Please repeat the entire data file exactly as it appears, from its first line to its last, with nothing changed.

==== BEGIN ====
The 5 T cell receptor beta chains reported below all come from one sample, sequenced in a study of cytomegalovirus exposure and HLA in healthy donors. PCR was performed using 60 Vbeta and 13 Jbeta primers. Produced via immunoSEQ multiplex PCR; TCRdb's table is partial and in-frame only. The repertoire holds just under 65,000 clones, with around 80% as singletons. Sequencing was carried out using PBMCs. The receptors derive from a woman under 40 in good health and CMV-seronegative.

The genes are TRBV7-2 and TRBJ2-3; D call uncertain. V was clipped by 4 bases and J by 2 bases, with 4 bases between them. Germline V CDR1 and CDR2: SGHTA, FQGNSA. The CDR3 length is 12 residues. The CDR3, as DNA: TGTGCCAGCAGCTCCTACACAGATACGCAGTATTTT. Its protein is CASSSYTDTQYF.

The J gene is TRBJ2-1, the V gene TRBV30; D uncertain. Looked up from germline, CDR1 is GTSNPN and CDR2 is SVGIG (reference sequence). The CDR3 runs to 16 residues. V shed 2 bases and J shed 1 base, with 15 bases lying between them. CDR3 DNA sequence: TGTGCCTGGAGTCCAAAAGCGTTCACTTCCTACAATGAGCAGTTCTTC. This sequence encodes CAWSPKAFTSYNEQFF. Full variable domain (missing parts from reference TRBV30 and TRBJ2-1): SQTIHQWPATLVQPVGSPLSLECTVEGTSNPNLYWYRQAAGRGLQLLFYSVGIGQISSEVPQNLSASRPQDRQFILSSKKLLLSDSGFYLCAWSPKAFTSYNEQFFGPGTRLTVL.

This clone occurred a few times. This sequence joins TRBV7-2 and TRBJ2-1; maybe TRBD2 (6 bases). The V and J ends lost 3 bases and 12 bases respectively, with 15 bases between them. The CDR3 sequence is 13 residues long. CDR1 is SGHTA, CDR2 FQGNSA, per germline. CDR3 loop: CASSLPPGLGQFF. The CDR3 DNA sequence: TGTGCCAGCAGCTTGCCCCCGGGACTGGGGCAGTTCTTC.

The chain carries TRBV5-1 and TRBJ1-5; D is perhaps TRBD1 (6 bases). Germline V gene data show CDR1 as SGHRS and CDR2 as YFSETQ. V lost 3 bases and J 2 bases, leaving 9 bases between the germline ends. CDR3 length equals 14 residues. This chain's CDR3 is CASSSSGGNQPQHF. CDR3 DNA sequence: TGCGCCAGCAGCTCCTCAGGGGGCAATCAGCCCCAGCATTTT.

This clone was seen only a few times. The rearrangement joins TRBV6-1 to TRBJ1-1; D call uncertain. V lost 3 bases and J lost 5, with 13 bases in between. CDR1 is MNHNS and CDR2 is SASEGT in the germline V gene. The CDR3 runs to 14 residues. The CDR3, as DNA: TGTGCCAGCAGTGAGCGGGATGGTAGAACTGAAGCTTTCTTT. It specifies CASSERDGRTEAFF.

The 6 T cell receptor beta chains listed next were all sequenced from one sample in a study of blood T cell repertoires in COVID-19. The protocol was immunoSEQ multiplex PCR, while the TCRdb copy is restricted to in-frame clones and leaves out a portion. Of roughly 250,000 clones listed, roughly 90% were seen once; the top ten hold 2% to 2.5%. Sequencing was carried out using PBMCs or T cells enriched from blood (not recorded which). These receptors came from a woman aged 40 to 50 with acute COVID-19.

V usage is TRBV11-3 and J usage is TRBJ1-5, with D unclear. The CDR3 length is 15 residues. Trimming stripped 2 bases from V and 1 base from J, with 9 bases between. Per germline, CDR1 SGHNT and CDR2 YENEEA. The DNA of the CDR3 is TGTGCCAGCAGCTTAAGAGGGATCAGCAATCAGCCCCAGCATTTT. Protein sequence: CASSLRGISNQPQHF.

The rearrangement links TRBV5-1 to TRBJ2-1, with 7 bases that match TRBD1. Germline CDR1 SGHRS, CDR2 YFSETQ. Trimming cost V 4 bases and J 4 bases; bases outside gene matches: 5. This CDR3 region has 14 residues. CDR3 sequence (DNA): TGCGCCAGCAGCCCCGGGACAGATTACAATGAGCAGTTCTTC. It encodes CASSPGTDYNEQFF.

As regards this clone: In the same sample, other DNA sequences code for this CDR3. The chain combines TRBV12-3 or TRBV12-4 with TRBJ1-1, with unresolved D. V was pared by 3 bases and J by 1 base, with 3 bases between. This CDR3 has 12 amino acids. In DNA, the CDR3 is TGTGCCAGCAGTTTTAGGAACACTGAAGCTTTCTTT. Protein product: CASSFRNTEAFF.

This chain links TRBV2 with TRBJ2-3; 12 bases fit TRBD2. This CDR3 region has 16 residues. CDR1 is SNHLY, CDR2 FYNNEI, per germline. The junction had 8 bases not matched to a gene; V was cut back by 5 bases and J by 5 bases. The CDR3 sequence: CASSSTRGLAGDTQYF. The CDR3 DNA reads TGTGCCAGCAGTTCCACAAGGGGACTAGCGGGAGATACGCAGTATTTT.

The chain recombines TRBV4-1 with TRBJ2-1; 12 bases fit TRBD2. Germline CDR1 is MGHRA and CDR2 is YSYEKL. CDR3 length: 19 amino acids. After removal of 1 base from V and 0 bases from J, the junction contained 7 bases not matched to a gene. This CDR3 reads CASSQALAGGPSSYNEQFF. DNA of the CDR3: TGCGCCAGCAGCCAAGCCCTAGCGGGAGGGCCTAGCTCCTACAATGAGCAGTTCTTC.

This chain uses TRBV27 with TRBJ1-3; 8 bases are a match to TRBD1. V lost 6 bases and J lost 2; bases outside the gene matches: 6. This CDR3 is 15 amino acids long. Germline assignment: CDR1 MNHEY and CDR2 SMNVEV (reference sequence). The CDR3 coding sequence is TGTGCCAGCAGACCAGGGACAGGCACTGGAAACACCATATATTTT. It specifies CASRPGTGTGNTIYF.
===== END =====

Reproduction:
The 5 T cell receptor beta chains reported below all come from one sample, sequenced in a study of cytomegalovirus exposure and HLA in healthy donors. PCR was performed using 60 Vbeta and 13 Jbeta primers. Produced via immunoSEQ multiplex PCR; TCRdb's table is partial and in-frame only. The repertoire holds just under 65,000 clones, with around 80% as singletons. Sequencing was carried out using PBMCs. The receptors derive from a woman under 40 in good health and CMV-seronegative.

The genes are TRBV7-2 and TRBJ2-3; D call uncertain. V was clipped by 4 bases and J by 2 bases, with 4 bases between them. Germline V CDR1 and CDR2: SGHTA, FQGNSA. The CDR3 length is 12 residues. The CDR3, as DNA: TGTGCCAGCAGCTCCTACACAGATACGCAGTATTTT. Its protein is CASSSYTDTQYF.

The J gene is TRBJ2-1, the V gene TRBV30; D uncertain. Looked up from germline, CDR1 is GTSNPN and CDR2 is SVGIG (reference sequence). The CDR3 runs to 16 residues. V shed 2 bases and J shed 1 base, with 15 bases lying between them. CDR3 DNA sequence: TGTGCCTGGAGTCCAAAAGCGTTCACTTCCTACAATGAGCAGTTCTTC. This sequence encodes CAWSPKAFTSYNEQFF. Full variable domain (missing parts from reference TRBV30 and TRBJ2-1): SQTIHQWPATLVQPVGSPLSLECTVEGTSNPNLYWYRQAAGRGLQLLFYSVGIGQISSEVPQNLSASRPQDRQFILSSKKLLLSDSGFYLCAWSPKAFTSYNEQFFGPGTRLTVL.

This clone occurred a few times. This sequence joins TRBV7-2 and TRBJ2-1; maybe TRBD2 (6 bases). The V and J ends lost 3 bases and 12 bases respectively, with 15 bases between them. The CDR3 sequence is 13 residues long. CDR1 is SGHTA, CDR2 FQGNSA, per germline. CDR3 loop: CASSLPPGLGQFF. The CDR3 DNA sequence: TGTGCCAGCAGCTTGCCCCCGGGACTGGGGCAGTTCTTC.

The chain carries TRBV5-1 and TRBJ1-5; D is perhaps TRBD1 (6 bases). Germline V gene data show CDR1 as SGHRS and CDR2 as YFSETQ. V lost 3 bases and J 2 bases, leaving 9 bases between the germline ends. CDR3 length equals 14 residues. This chain's CDR3 is CASSSSGGNQPQHF. CDR3 DNA sequence: TGCGCCAGCAGCTCCTCAGGGGGCAATCAGCCCCAGCATTTT.

This clone was seen only a few times. The rearrangement joins TRBV6-1 to TRBJ1-1; D call uncertain. V lost 3 bases and J lost 5, with 13 bases in between. CDR1 is MNHNS and CDR2 is SASEGT in the germline V gene. The CDR3 runs to 14 residues. The CDR3, as DNA: TGTGCCAGCAGTGAGCGGGATGGTAGAACTGAAGCTTTCTTT. It specifies CASSERDGRTEAFF.

The 6 T cell receptor beta chains listed next were all sequenced from one sample in a study of blood T cell repertoires in COVID-19. The protocol was immunoSEQ multiplex PCR, while the TCRdb copy is restricted to in-frame clones and leaves out a portion. Of roughly 250,000 clones listed, roughly 90% were seen once; the top ten hold 2% to 2.5%. Sequencing was carried out using PBMCs or T cells enriched from blood (not recorded which). These receptors came from a woman aged 40 to 50 with acute COVID-19.

V usage is TRBV11-3 and J usage is TRBJ1-5, with D unclear. The CDR3 length is 15 residues. Trimming stripped 2 bases from V and 1 base from J, with 9 bases between. Per germline, CDR1 SGHNT and CDR2 YENEEA. The DNA of the CDR3 is TGTGCCAGCAGCTTAAGAGGGATCAGCAATCAGCCCCAGCATTTT. Protein sequence: CASSLRGISNQPQHF.

The rearrangement links TRBV5-1 to TRBJ2-1, with 7 bases that match TRBD1. Germline CDR1 SGHRS, CDR2 YFSETQ. Trimming cost V 4 bases and J 4 bases; bases outside gene matches: 5. This CDR3 region has 14 residues. CDR3 sequence (DNA): TGCGCCAGCAGCCCCGGGACAGATTACAATGAGCAGTTCTTC. It encodes CASSPGTDYNEQFF.

As regards this clone: In the same sample, other DNA sequences code for this CDR3. The chain combines TRBV12-3 or TRBV12-4 with TRBJ1-1, with unresolved D. V was pared by 3 bases and J by 1 base, with 3 bases between. This CDR3 has 12 amino acids. In DNA, the CDR3 is TGTGCCAGCAGTTTTAGGAACACTGAAGCTTTCTTT. Protein product: CASSFRNTEAFF.

This chain links TRBV2 with TRBJ2-3; 12 bases fit TRBD2. This CDR3 region has 16 residues. CDR1 is SNHLY, CDR2 FYNNEI, per germline. The junction had 8 bases not matched to a gene; V was cut back by 5 bases and J by 5 bases. The CDR3 sequence: CASSSTRGLAGDTQYF. The CDR3 DNA reads TGTGCCAGCAGTTCCACAAGGGGACTAGCGGGAGATACGCAGTATTTT.

The chain recombines TRBV4-1 with TRBJ2-1; 12 bases fit TRBD2. Germline CDR1 is MGHRA and CDR2 is YSYEKL. CDR3 length: 19 amino acids. After removal of 1 base from V and 0 bases from J, the junction contained 7 bases not matched to a gene. This CDR3 reads CASSQALAGGPSSYNEQFF. DNA of the CDR3: TGCGCCAGCAGCCAAGCCCTAGCGGGAGGGCCTAGCTCCTACAATGAGCAGTTCTTC.

This chain uses TRBV27 with TRBJ1-3; 8 bases are a match to TRBD1. V lost 6 bases and J lost 2; bases outside the gene matches: 6. This CDR3 is 15 amino acids long. Germline assignment: CDR1 MNHEY and CDR2 SMNVEV (reference sequence). The CDR3 coding sequence is TGTGCCAGCAGACCAGGGACAGGCACTGGAAACACCATATATTTT. It specifies CASRPGTGTGNTIYF.